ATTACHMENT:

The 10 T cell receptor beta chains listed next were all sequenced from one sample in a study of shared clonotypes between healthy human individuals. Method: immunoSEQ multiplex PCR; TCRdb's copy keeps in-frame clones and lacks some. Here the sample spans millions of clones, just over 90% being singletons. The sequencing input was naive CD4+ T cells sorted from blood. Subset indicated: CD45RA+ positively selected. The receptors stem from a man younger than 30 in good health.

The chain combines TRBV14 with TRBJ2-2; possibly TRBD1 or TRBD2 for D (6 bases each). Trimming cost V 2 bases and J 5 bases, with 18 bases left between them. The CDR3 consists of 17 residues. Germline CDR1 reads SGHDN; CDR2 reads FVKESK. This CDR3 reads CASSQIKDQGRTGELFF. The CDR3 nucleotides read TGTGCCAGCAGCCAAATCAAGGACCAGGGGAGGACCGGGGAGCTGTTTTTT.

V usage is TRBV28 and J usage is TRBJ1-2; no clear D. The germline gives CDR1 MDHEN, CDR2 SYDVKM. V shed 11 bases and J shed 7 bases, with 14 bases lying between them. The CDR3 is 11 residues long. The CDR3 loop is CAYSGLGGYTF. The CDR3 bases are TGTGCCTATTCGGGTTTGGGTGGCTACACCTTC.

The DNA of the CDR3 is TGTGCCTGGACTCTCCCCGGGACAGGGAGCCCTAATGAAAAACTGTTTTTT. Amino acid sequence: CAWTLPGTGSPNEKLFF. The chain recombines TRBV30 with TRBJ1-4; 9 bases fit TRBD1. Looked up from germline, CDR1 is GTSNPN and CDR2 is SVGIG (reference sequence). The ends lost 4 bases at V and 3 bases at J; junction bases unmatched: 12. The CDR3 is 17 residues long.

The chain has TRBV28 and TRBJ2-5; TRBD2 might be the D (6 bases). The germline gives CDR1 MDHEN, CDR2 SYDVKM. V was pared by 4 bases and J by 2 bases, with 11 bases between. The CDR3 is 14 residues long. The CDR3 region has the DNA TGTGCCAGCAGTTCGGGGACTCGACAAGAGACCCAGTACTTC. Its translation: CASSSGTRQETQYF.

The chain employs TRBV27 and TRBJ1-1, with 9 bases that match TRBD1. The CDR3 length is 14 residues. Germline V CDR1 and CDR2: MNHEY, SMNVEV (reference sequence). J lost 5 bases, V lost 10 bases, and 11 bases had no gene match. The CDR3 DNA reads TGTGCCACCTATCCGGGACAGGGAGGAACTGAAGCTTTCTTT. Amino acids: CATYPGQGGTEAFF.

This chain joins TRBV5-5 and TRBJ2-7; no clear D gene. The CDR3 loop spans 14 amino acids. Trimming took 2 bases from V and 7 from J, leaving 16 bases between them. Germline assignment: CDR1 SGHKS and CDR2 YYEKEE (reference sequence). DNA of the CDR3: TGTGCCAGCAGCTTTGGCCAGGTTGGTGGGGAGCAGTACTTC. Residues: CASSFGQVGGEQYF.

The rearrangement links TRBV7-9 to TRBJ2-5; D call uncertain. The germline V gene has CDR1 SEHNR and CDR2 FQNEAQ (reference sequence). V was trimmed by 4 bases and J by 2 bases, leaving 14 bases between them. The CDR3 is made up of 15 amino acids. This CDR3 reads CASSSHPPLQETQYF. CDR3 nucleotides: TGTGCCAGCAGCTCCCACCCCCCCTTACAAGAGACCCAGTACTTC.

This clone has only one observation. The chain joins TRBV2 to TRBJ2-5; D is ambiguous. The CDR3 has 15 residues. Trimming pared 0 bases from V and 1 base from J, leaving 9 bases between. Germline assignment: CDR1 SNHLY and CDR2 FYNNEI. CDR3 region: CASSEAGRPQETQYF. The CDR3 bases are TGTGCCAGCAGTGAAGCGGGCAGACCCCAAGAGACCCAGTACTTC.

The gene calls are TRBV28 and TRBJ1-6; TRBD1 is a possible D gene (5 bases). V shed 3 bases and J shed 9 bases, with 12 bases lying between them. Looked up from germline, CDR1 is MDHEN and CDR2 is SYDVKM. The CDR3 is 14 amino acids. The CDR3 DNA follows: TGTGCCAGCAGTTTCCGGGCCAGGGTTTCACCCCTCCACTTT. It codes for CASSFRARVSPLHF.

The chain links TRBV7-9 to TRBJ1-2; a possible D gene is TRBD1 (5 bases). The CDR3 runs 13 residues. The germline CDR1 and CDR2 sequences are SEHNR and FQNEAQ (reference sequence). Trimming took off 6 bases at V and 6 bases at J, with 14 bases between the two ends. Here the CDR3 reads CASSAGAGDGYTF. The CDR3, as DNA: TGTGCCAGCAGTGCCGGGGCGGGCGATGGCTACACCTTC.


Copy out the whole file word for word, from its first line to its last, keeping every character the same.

The 10 T cell receptor beta chains listed next were all sequenced from one sample in a study of shared clonotypes between healthy human individuals. Method: immunoSEQ multiplex PCR; TCRdb's copy keeps in-frame clones and lacks some. Here the sample spans millions of clones, just over 90% being singletons. The sequencing input was naive CD4+ T cells sorted from blood. Subset indicated: CD45RA+ positively selected. The receptors stem from a man younger than 30 in good health.

The chain combines TRBV14 with TRBJ2-2; possibly TRBD1 or TRBD2 for D (6 bases each). Trimming cost V 2 bases and J 5 bases, with 18 bases left between them. The CDR3 consists of 17 residues. Germline CDR1 reads SGHDN; CDR2 reads FVKESK. This CDR3 reads CASSQIKDQGRTGELFF. The CDR3 nucleotides read TGTGCCAGCAGCCAAATCAAGGACCAGGGGAGGACCGGGGAGCTGTTTTTT.

V usage is TRBV28 and J usage is TRBJ1-2; no clear D. The germline gives CDR1 MDHEN, CDR2 SYDVKM. V shed 11 bases and J shed 7 bases, with 14 bases lying between them. The CDR3 is 11 residues long. The CDR3 loop is CAYSGLGGYTF. The CDR3 bases are TGTGCCTATTCGGGTTTGGGTGGCTACACCTTC.

The DNA of the CDR3 is TGTGCCTGGACTCTCCCCGGGACAGGGAGCCCTAATGAAAAACTGTTTTTT. Amino acid sequence: CAWTLPGTGSPNEKLFF. The chain recombines TRBV30 with TRBJ1-4; 9 bases fit TRBD1. Looked up from germline, CDR1 is GTSNPN and CDR2 is SVGIG (reference sequence). The ends lost 4 bases at V and 3 bases at J; junction bases unmatched: 12. The CDR3 is 17 residues long.

The chain has TRBV28 and TRBJ2-5; TRBD2 might be the D (6 bases). The germline gives CDR1 MDHEN, CDR2 SYDVKM. V was pared by 4 bases and J by 2 bases, with 11 bases between. The CDR3 is 14 residues long. The CDR3 region has the DNA TGTGCCAGCAGTTCGGGGACTCGACAAGAGACCCAGTACTTC. Its translation: CASSSGTRQETQYF.

The chain employs TRBV27 and TRBJ1-1, with 9 bases that match TRBD1. The CDR3 length is 14 residues. Germline V CDR1 and CDR2: MNHEY, SMNVEV (reference sequence). J lost 5 bases, V lost 10 bases, and 11 bases had no gene match. The CDR3 DNA reads TGTGCCACCTATCCGGGACAGGGAGGAACTGAAGCTTTCTTT. Amino acids: CATYPGQGGTEAFF.

This chain joins TRBV5-5 and TRBJ2-7; no clear D gene. The CDR3 loop spans 14 amino acids. Trimming took 2 bases from V and 7 from J, leaving 16 bases between them. Germline assignment: CDR1 SGHKS and CDR2 YYEKEE (reference sequence). DNA of the CDR3: TGTGCCAGCAGCTTTGGCCAGGTTGGTGGGGAGCAGTACTTC. Residues: CASSFGQVGGEQYF.

The rearrangement links TRBV7-9 to TRBJ2-5; D call uncertain. The germline V gene has CDR1 SEHNR and CDR2 FQNEAQ (reference sequence). V was trimmed by 4 bases and J by 2 bases, leaving 14 bases between them. The CDR3 is made up of 15 amino acids. This CDR3 reads CASSSHPPLQETQYF. CDR3 nucleotides: TGTGCCAGCAGCTCCCACCCCCCCTTACAAGAGACCCAGTACTTC.

This clone has only one observation. The chain joins TRBV2 to TRBJ2-5; D is ambiguous. The CDR3 has 15 residues. Trimming pared 0 bases from V and 1 base from J, leaving 9 bases between. Germline assignment: CDR1 SNHLY and CDR2 FYNNEI. CDR3 region: CASSEAGRPQETQYF. The CDR3 bases are TGTGCCAGCAGTGAAGCGGGCAGACCCCAAGAGACCCAGTACTTC.

The gene calls are TRBV28 and TRBJ1-6; TRBD1 is a possible D gene (5 bases). V shed 3 bases and J shed 9 bases, with 12 bases lying between them. Looked up from germline, CDR1 is MDHEN and CDR2 is SYDVKM. The CDR3 is 14 amino acids. The CDR3 DNA follows: TGTGCCAGCAGTTTCCGGGCCAGGGTTTCACCCCTCCACTTT. It codes for CASSFRARVSPLHF.

The chain links TRBV7-9 to TRBJ1-2; a possible D gene is TRBD1 (5 bases). The CDR3 runs 13 residues. The germline CDR1 and CDR2 sequences are SEHNR and FQNEAQ (reference sequence). Trimming took off 6 bases at V and 6 bases at J, with 14 bases between the two ends. Here the CDR3 reads CASSAGAGDGYTF. The CDR3, as DNA: TGTGCCAGCAGTGCCGGGGCGGGCGATGGCTACACCTTC.